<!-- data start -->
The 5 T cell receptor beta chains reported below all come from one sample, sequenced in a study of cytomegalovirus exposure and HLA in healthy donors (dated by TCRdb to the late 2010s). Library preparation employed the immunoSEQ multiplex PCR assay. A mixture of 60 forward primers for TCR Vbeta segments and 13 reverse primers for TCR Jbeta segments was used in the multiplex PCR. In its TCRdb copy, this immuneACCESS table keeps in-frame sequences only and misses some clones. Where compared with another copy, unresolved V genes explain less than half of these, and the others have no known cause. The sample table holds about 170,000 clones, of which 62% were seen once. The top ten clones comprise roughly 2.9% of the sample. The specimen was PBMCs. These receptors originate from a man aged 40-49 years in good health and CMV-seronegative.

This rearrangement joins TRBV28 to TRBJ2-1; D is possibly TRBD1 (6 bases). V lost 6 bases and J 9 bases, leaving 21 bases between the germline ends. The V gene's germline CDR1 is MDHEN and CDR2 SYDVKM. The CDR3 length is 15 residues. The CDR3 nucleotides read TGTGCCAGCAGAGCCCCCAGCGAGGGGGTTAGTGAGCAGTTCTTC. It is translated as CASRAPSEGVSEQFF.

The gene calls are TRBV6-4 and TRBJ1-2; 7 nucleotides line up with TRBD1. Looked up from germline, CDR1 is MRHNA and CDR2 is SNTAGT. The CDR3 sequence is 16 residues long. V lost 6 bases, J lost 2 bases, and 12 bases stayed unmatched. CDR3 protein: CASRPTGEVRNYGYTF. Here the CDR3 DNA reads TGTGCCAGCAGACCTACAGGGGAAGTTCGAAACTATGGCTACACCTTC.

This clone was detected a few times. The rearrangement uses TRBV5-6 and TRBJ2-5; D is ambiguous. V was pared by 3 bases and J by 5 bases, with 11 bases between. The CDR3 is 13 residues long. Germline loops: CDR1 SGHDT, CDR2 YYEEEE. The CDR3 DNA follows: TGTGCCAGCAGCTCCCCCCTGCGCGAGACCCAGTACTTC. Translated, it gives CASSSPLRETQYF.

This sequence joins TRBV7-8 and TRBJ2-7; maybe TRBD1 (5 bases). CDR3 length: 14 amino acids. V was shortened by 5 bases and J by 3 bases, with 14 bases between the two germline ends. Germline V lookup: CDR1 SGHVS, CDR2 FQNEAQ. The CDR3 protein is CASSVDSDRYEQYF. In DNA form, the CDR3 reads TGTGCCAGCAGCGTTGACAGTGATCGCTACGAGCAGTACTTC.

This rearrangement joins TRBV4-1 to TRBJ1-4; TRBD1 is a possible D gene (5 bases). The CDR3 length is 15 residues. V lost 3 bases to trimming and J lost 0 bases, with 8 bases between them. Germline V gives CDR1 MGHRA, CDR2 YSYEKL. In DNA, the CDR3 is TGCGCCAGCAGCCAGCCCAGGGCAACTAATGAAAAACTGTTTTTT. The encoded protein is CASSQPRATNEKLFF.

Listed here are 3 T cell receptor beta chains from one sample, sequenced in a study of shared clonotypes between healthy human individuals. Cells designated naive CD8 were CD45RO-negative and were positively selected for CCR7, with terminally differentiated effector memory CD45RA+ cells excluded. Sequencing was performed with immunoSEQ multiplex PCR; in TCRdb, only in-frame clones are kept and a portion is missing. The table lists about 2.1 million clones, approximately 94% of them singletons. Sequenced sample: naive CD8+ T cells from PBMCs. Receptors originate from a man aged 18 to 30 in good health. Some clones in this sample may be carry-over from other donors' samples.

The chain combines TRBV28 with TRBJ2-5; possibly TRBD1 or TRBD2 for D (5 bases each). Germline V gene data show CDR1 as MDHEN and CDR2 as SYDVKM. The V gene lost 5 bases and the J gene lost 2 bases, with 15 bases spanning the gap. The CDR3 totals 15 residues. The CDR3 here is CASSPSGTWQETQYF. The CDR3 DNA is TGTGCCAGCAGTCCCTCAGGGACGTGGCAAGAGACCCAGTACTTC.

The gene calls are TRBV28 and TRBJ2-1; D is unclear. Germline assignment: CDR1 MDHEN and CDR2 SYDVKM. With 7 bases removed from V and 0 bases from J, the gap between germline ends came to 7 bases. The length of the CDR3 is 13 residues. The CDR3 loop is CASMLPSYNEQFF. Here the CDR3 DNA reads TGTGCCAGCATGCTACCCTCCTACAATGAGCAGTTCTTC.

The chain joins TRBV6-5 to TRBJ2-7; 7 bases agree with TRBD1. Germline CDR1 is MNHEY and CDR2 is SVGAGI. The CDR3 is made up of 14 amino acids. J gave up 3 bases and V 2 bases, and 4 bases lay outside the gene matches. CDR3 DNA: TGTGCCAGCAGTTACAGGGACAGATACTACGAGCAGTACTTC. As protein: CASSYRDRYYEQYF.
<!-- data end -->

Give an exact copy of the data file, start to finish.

The 5 T cell receptor beta chains reported below all come from one sample, sequenced in a study of cytomegalovirus exposure and HLA in healthy donors (dated by TCRdb to the late 2010s). Library preparation employed the immunoSEQ multiplex PCR assay. A mixture of 60 forward primers for TCR Vbeta segments and 13 reverse primers for TCR Jbeta segments was used in the multiplex PCR. In its TCRdb copy, this immuneACCESS table keeps in-frame sequences only and misses some clones. Where compared with another copy, unresolved V genes explain less than half of these, and the others have no known cause. The sample table holds about 170,000 clones, of which 62% were seen once. The top ten clones comprise roughly 2.9% of the sample. The specimen was PBMCs. These receptors originate from a man aged 40-49 years in good health and CMV-seronegative.

This rearrangement joins TRBV28 to TRBJ2-1; D is possibly TRBD1 (6 bases). V lost 6 bases and J 9 bases, leaving 21 bases between the germline ends. The V gene's germline CDR1 is MDHEN and CDR2 SYDVKM. The CDR3 length is 15 residues. The CDR3 nucleotides read TGTGCCAGCAGAGCCCCCAGCGAGGGGGTTAGTGAGCAGTTCTTC. It is translated as CASRAPSEGVSEQFF.

The gene calls are TRBV6-4 and TRBJ1-2; 7 nucleotides line up with TRBD1. Looked up from germline, CDR1 is MRHNA and CDR2 is SNTAGT. The CDR3 sequence is 16 residues long. V lost 6 bases, J lost 2 bases, and 12 bases stayed unmatched. CDR3 protein: CASRPTGEVRNYGYTF. Here the CDR3 DNA reads TGTGCCAGCAGACCTACAGGGGAAGTTCGAAACTATGGCTACACCTTC.

This clone was detected a few times. The rearrangement uses TRBV5-6 and TRBJ2-5; D is ambiguous. V was pared by 3 bases and J by 5 bases, with 11 bases between. The CDR3 is 13 residues long. Germline loops: CDR1 SGHDT, CDR2 YYEEEE. The CDR3 DNA follows: TGTGCCAGCAGCTCCCCCCTGCGCGAGACCCAGTACTTC. Translated, it gives CASSSPLRETQYF.

This sequence joins TRBV7-8 and TRBJ2-7; maybe TRBD1 (5 bases). CDR3 length: 14 amino acids. V was shortened by 5 bases and J by 3 bases, with 14 bases between the two germline ends. Germline V lookup: CDR1 SGHVS, CDR2 FQNEAQ. The CDR3 protein is CASSVDSDRYEQYF. In DNA form, the CDR3 reads TGTGCCAGCAGCGTTGACAGTGATCGCTACGAGCAGTACTTC.

This rearrangement joins TRBV4-1 to TRBJ1-4; TRBD1 is a possible D gene (5 bases). The CDR3 length is 15 residues. V lost 3 bases to trimming and J lost 0 bases, with 8 bases between them. Germline V gives CDR1 MGHRA, CDR2 YSYEKL. In DNA, the CDR3 is TGCGCCAGCAGCCAGCCCAGGGCAACTAATGAAAAACTGTTTTTT. The encoded protein is CASSQPRATNEKLFF.

Listed here are 3 T cell receptor beta chains from one sample, sequenced in a study of shared clonotypes between healthy human individuals. Cells designated naive CD8 were CD45RO-negative and were positively selected for CCR7, with terminally differentiated effector memory CD45RA+ cells excluded. Sequencing was performed with immunoSEQ multiplex PCR; in TCRdb, only in-frame clones are kept and a portion is missing. The table lists about 2.1 million clones, approximately 94% of them singletons. Sequenced sample: naive CD8+ T cells from PBMCs. Receptors originate from a man aged 18 to 30 in good health. Some clones in this sample may be carry-over from other donors' samples.

The chain combines TRBV28 with TRBJ2-5; possibly TRBD1 or TRBD2 for D (5 bases each). Germline V gene data show CDR1 as MDHEN and CDR2 as SYDVKM. The V gene lost 5 bases and the J gene lost 2 bases, with 15 bases spanning the gap. The CDR3 totals 15 residues. The CDR3 here is CASSPSGTWQETQYF. The CDR3 DNA is TGTGCCAGCAGTCCCTCAGGGACGTGGCAAGAGACCCAGTACTTC.

The gene calls are TRBV28 and TRBJ2-1; D is unclear. Germline assignment: CDR1 MDHEN and CDR2 SYDVKM. With 7 bases removed from V and 0 bases from J, the gap between germline ends came to 7 bases. The length of the CDR3 is 13 residues. The CDR3 loop is CASMLPSYNEQFF. Here the CDR3 DNA reads TGTGCCAGCATGCTACCCTCCTACAATGAGCAGTTCTTC.

The chain joins TRBV6-5 to TRBJ2-7; 7 bases agree with TRBD1. Germline CDR1 is MNHEY and CDR2 is SVGAGI. The CDR3 is made up of 14 amino acids. J gave up 3 bases and V 2 bases, and 4 bases lay outside the gene matches. CDR3 DNA: TGTGCCAGCAGTTACAGGGACAGATACTACGAGCAGTACTTC. As protein: CASSYRDRYYEQYF.